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Now more than ever, Democrats need Hillary Clinton

Earlier this year, I co-authored a piece for The Wall Street Journal that argued that a perfect storm in the Democratic Party is making a once unfathomable scenario — a comeback for Hillary Clinton in 2024 — highly plausible.

Our reasoning was that President Biden’s low approval rating, doubt about his capacity to run again, Vice President Harris’s unpopularity, and the absence of another strong Democrat to lead the ticket have created a leadership vacuum within the party that only Clinton — as an experienced and politically savvy “change candidate” — can fill.

In light of the Supreme Court’s decision to overturn Roe v. Wade — upending decades of precedent and revoking a constitutional right that American women have enjoyed for half a century — the case for Clinton’s candidacy is even clearer.

Regardless of one’s own political affiliation or opinion of Clinton, the country knows her as an experienced politician and a champion of women’s rights. From her declaration at the United Nations in 1995 that “women’s rights are human rights” to being the first woman nominated as a major party’s candidate for president in 2016, she offers the exact type of leadership that the Democratic Party desperately needs. 

Whether or not party leaders will admit it, Democrats know that they need to move on from Biden if they want to stay in the White House in 2024 and — even more importantly — have a fighting chance at building a sufficient enough majority in Congress to advance any element of their agenda going forward, including, and especially, codifying abortion rights.

Put another way, the stakes are simply too high for Democrats to remain on this slowly sinking ship. 

Democrats are headed for a blowout loss in November, even worse than in 1994 and 2010 — the two worst midterm election years for the party in recent history — when they lost 53 and 63 seats, respectively, per Gallup’s analysis of four key national mood indicators.

Indeed, Biden’s approval rating is lower than both Obama’s and Clinton’s at the same points in their presidencies, and Americans in 2022 are less satisfied with the direction of the country, more negative about the economy and more disapproving of Congress.

Polls generally show Republicans with a lead of at least 2 or 3 points in the 2022 generic vote for Congress. This advantage would likely give the GOP a solid majority in the House — considering the favorable Republican rulings in redistricting litigation in key states as well as the likelihood that Republican turnout will be even higher than most pollsters are currently accounting for.

While Biden was the right person to defeat former President Trump in 2020, he is clearly not the right person to lead the Democratic Party going forward — as only 36 percent of Democrats believe that Biden gives them the best chance to win the presidency in 2024, per recent polling.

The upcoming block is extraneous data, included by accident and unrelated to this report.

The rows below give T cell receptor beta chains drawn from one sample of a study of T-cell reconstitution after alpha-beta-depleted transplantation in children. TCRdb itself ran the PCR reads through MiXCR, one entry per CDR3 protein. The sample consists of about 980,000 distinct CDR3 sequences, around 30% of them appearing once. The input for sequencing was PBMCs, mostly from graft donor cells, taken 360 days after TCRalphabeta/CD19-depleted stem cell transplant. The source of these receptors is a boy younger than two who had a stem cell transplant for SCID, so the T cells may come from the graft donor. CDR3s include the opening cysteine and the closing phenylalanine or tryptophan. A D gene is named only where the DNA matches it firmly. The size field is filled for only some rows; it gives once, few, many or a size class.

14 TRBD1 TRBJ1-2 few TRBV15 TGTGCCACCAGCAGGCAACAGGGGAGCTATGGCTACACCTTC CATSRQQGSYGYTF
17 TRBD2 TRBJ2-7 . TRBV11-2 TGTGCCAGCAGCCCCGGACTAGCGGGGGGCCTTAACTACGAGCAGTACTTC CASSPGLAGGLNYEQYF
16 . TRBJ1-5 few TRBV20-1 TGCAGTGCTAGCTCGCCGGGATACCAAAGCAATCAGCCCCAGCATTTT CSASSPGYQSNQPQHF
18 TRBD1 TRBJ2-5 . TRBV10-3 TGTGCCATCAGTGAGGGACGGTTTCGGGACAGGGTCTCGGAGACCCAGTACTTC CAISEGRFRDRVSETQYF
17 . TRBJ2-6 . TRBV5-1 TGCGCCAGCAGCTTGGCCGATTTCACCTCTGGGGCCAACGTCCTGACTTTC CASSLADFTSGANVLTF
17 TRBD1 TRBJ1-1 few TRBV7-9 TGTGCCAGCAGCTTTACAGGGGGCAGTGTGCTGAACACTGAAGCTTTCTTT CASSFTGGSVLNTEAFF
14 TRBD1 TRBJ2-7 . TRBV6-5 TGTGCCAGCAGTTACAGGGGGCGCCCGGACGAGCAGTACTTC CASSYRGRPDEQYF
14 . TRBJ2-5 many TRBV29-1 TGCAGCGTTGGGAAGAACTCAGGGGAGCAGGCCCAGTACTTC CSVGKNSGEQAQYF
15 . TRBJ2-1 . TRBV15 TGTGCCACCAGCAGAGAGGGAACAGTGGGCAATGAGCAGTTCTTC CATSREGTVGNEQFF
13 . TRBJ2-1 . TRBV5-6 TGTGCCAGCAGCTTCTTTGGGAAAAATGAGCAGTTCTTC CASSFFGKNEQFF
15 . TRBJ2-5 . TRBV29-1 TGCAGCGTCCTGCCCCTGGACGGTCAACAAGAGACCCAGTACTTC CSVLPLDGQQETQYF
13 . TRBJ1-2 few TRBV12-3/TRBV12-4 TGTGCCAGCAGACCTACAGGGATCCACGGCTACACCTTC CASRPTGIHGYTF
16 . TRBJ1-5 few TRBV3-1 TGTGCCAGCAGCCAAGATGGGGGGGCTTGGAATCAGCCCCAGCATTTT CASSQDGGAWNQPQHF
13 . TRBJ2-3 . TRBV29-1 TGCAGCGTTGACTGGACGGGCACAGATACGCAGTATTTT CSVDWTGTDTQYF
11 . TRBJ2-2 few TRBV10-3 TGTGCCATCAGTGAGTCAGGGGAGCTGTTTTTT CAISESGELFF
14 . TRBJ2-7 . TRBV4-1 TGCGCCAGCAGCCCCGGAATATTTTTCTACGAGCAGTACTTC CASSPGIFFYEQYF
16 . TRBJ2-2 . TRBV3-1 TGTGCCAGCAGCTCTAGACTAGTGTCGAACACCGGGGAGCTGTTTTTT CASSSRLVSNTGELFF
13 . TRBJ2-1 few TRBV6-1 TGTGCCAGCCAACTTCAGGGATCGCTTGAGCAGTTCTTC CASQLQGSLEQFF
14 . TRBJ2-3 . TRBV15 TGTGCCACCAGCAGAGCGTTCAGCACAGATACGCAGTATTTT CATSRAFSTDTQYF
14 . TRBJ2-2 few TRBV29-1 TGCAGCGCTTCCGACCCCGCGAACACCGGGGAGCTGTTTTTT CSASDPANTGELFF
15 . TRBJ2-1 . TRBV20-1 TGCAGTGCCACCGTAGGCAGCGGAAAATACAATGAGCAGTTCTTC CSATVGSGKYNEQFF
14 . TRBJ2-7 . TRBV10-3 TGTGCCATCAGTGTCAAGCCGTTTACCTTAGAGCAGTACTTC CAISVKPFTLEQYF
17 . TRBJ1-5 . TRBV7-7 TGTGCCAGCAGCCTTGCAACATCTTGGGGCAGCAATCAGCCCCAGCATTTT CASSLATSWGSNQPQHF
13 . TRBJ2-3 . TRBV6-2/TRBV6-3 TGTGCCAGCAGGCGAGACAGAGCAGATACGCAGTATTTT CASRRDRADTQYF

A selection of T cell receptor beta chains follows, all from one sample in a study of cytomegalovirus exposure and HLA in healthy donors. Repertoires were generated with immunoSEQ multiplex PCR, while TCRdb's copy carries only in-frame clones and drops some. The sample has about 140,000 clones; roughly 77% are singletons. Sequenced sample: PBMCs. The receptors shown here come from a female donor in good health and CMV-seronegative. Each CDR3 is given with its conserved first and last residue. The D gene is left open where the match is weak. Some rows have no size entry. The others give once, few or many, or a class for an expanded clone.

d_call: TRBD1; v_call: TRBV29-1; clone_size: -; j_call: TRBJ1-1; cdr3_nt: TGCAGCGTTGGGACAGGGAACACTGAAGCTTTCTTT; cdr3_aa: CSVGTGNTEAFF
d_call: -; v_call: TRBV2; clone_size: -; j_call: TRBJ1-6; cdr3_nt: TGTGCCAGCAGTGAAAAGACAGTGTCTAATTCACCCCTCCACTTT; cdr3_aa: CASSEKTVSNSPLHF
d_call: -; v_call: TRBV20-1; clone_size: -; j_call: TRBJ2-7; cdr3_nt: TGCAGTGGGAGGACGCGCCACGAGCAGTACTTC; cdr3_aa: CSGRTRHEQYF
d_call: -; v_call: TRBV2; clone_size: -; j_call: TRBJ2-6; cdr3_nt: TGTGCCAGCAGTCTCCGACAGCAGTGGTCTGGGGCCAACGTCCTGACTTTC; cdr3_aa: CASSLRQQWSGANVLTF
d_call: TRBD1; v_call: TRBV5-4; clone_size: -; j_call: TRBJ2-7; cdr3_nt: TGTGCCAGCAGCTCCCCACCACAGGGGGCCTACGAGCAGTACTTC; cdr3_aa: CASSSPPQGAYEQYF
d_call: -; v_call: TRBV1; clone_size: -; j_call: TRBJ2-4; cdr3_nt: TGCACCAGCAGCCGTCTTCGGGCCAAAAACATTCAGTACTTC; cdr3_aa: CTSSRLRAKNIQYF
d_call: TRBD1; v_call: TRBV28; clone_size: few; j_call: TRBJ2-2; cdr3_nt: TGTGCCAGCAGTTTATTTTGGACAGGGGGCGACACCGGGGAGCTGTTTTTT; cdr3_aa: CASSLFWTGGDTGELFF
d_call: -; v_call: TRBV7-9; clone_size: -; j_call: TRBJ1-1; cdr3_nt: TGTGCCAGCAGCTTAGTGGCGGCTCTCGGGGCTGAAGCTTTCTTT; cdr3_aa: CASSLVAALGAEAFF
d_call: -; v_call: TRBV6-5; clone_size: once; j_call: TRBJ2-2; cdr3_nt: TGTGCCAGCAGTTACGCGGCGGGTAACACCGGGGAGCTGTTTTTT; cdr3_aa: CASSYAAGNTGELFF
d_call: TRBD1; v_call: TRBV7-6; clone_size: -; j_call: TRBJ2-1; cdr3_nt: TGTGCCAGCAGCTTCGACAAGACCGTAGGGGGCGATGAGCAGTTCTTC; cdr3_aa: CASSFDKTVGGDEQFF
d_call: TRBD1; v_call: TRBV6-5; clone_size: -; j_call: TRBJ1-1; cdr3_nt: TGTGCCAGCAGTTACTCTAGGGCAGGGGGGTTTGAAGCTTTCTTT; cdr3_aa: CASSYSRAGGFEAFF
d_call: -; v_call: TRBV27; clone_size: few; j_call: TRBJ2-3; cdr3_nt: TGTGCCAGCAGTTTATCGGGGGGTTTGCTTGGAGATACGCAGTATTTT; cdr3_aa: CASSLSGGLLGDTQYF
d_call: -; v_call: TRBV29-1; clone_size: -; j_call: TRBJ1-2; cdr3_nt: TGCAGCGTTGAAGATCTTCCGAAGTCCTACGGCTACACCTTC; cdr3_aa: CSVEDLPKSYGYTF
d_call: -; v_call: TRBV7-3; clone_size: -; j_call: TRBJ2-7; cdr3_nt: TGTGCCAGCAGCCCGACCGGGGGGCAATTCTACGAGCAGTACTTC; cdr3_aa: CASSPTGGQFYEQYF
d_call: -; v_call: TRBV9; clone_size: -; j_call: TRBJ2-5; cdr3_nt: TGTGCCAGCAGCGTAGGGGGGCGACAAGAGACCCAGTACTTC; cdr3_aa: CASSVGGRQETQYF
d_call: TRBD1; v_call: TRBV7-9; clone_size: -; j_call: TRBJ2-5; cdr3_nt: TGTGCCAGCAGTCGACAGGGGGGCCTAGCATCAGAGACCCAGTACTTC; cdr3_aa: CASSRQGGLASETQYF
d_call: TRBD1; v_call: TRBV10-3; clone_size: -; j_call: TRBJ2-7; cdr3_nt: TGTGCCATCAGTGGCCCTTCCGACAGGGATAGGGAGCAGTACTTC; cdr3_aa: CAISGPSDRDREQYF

To be sure, Democrats’ confidence in Biden will only decline further after the party experiences a shellacking in the midterm elections. These voters will be looking for a change candidate who is experienced, effective, savvy and committed to the issues they care most about — namely, women’s rights and civil rights. 

At that point, Clinton will have a unique opportunity to position herself as an experienced candidate capable of leading Democrats on a more successful path who will also fight — as she has done her entire career — for women’s rights. 

As John Ellis wrote this week, “The Supreme Court’s decision to overturn Roe vs. Wade creates the opening for Hillary Clinton to get out of stealth mode and start down the path toward declaring her candidacy for the 2024 Democratic presidential nomination.”

Based on her latest public statements, it’s clear that Clinton not only recognizes her position as a potential front-runner but also is setting up a process to gauge whether or not she should pursue the presidency once more.

Repositioning herself in the national spotlight, Clinton spoke this week at the Aspen Ideas Festival and bashed the overturning of Roe v. Wade as “the most arrogant misreading of history in law that you could ever find” and a decision that is “rolling the clock back on our civil rights, our human rights.”

Moreover, in a separate interview earlier in the week, Clinton refused to rule out a 2024 run.  

Aside from Clinton, the Democratic Party lacks any other rising stars who could take the torch from Biden — if he chooses not to run — and win in a general election. The most natural successor would be Harris. However, Harris is even more unpopular than Biden and would almost guarantee a Republican victory in 2024.

Further, Harris’s response to Roe being overturned missed the mark, as she was widely criticized for trying to make the case that abortion access will greatly impact America’s sons.

Ultimately, Clinton is the only prominent Democrat with the experience, the campaign infrastructure, the political know-how and the proven track record who can win a general election.  

As Fox News Channel’s Juan Williams wrote earlier this week, “Democrats need a strong voice ready to fight to restore women’s rights, now that the Supreme Court has struck down Roe v. Wade. There’s only one Hillary Clinton.”

If Democrats want a chance at winning the presidency in 2024, Clinton is — now more than ever — their best chance.

Douglas E. Schoen is a political consultant who served as an adviser to former President Clinton and to the 2020 presidential campaign of Michael Bloomberg. He is the author of “The End of Democracy? Russia and China on the Rise and America in Retreat.” 

Tags 2024 election Democrats Hillary Clinton Joe Biden Kamala Harris Politics of the United States Roe v Wade

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